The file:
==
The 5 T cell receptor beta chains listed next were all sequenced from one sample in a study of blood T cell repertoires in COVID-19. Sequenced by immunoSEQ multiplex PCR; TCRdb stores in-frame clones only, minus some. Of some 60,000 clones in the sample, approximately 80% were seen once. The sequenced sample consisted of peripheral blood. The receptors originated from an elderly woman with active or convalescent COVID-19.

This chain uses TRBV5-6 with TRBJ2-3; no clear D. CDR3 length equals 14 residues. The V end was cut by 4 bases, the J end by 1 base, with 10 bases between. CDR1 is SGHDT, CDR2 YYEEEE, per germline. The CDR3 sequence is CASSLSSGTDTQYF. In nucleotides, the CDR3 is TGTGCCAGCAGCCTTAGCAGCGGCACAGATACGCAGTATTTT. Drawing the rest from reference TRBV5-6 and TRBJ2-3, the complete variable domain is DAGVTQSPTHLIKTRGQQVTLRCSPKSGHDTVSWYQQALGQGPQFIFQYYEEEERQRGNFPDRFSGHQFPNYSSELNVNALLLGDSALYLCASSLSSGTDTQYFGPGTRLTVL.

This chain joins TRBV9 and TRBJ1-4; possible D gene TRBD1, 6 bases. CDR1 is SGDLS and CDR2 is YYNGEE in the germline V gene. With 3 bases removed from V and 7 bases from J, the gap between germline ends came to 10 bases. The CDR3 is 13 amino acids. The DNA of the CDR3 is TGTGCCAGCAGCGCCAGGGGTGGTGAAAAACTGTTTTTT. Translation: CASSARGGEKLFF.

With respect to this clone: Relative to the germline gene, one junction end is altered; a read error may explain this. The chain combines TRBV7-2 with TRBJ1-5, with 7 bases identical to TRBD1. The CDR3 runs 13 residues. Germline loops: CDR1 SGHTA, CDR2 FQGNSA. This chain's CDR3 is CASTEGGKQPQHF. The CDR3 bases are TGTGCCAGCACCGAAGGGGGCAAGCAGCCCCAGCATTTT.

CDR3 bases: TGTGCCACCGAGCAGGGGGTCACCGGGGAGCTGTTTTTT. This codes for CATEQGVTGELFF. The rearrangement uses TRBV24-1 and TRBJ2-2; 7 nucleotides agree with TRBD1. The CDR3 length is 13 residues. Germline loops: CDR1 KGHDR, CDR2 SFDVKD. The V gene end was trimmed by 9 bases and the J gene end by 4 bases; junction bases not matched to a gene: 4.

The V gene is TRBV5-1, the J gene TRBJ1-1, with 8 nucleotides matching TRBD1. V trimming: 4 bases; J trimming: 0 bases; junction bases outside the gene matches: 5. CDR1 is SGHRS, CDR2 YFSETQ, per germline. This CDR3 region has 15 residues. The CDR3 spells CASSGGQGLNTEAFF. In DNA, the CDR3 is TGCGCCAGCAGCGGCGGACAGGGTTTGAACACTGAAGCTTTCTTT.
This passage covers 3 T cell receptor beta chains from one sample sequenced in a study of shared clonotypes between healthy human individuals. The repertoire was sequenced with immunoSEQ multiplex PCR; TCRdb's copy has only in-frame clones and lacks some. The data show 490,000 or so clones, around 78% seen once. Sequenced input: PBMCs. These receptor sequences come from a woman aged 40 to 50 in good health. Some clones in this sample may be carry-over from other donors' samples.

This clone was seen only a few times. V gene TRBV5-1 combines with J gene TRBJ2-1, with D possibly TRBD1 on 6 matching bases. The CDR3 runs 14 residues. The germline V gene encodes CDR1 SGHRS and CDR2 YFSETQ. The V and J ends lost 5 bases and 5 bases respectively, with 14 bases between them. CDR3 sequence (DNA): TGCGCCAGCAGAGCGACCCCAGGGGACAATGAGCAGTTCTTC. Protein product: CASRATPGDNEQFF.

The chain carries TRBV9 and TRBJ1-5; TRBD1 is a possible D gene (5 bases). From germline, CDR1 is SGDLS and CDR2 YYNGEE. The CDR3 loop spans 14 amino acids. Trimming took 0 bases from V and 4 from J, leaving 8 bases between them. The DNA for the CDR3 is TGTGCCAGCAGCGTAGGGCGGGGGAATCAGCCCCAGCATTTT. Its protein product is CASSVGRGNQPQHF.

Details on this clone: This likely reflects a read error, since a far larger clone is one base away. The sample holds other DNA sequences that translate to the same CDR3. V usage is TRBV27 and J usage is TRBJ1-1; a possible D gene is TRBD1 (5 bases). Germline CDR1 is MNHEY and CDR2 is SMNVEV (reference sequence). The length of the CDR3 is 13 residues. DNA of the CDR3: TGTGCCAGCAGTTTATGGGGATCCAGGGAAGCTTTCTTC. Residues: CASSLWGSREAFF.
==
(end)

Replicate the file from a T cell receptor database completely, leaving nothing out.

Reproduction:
The 5 T cell receptor beta chains listed next were all sequenced from one sample in a study of blood T cell repertoires in COVID-19. Sequenced by immunoSEQ multiplex PCR; TCRdb stores in-frame clones only, minus some. Of some 60,000 clones in the sample, approximately 80% were seen once. The sequenced sample consisted of peripheral blood. The receptors originated from an elderly woman with active or convalescent COVID-19.

This chain uses TRBV5-6 with TRBJ2-3; no clear D. CDR3 length equals 14 residues. The V end was cut by 4 bases, the J end by 1 base, with 10 bases between. CDR1 is SGHDT, CDR2 YYEEEE, per germline. The CDR3 sequence is CASSLSSGTDTQYF. In nucleotides, the CDR3 is TGTGCCAGCAGCCTTAGCAGCGGCACAGATACGCAGTATTTT. Drawing the rest from reference TRBV5-6 and TRBJ2-3, the complete variable domain is DAGVTQSPTHLIKTRGQQVTLRCSPKSGHDTVSWYQQALGQGPQFIFQYYEEEERQRGNFPDRFSGHQFPNYSSELNVNALLLGDSALYLCASSLSSGTDTQYFGPGTRLTVL.

This chain joins TRBV9 and TRBJ1-4; possible D gene TRBD1, 6 bases. CDR1 is SGDLS and CDR2 is YYNGEE in the germline V gene. With 3 bases removed from V and 7 bases from J, the gap between germline ends came to 10 bases. The CDR3 is 13 amino acids. The DNA of the CDR3 is TGTGCCAGCAGCGCCAGGGGTGGTGAAAAACTGTTTTTT. Translation: CASSARGGEKLFF.

With respect to this clone: Relative to the germline gene, one junction end is altered; a read error may explain this. The chain combines TRBV7-2 with TRBJ1-5, with 7 bases identical to TRBD1. The CDR3 runs 13 residues. Germline loops: CDR1 SGHTA, CDR2 FQGNSA. This chain's CDR3 is CASTEGGKQPQHF. The CDR3 bases are TGTGCCAGCACCGAAGGGGGCAAGCAGCCCCAGCATTTT.

CDR3 bases: TGTGCCACCGAGCAGGGGGTCACCGGGGAGCTGTTTTTT. This codes for CATEQGVTGELFF. The rearrangement uses TRBV24-1 and TRBJ2-2; 7 nucleotides agree with TRBD1. The CDR3 length is 13 residues. Germline loops: CDR1 KGHDR, CDR2 SFDVKD. The V gene end was trimmed by 9 bases and the J gene end by 4 bases; junction bases not matched to a gene: 4.

The V gene is TRBV5-1, the J gene TRBJ1-1, with 8 nucleotides matching TRBD1. V trimming: 4 bases; J trimming: 0 bases; junction bases outside the gene matches: 5. CDR1 is SGHRS, CDR2 YFSETQ, per germline. This CDR3 region has 15 residues. The CDR3 spells CASSGGQGLNTEAFF. In DNA, the CDR3 is TGCGCCAGCAGCGGCGGACAGGGTTTGAACACTGAAGCTTTCTTT.
This passage covers 3 T cell receptor beta chains from one sample sequenced in a study of shared clonotypes between healthy human individuals. The repertoire was sequenced with immunoSEQ multiplex PCR; TCRdb's copy has only in-frame clones and lacks some. The data show 490,000 or so clones, around 78% seen once. Sequenced input: PBMCs. These receptor sequences come from a woman aged 40 to 50 in good health. Some clones in this sample may be carry-over from other donors' samples.

This clone was seen only a few times. V gene TRBV5-1 combines with J gene TRBJ2-1, with D possibly TRBD1 on 6 matching bases. The CDR3 runs 14 residues. The germline V gene encodes CDR1 SGHRS and CDR2 YFSETQ. The V and J ends lost 5 bases and 5 bases respectively, with 14 bases between them. CDR3 sequence (DNA): TGCGCCAGCAGAGCGACCCCAGGGGACAATGAGCAGTTCTTC. Protein product: CASRATPGDNEQFF.

The chain carries TRBV9 and TRBJ1-5; TRBD1 is a possible D gene (5 bases). From germline, CDR1 is SGDLS and CDR2 YYNGEE. The CDR3 loop spans 14 amino acids. Trimming took 0 bases from V and 4 from J, leaving 8 bases between them. The DNA for the CDR3 is TGTGCCAGCAGCGTAGGGCGGGGGAATCAGCCCCAGCATTTT. Its protein product is CASSVGRGNQPQHF.

Details on this clone: This likely reflects a read error, since a far larger clone is one base away. The sample holds other DNA sequences that translate to the same CDR3. V usage is TRBV27 and J usage is TRBJ1-1; a possible D gene is TRBD1 (5 bases). Germline CDR1 is MNHEY and CDR2 is SMNVEV (reference sequence). The length of the CDR3 is 13 residues. DNA of the CDR3: TGTGCCAGCAGTTTATGGGGATCCAGGGAAGCTTTCTTC. Residues: CASSLWGSREAFF.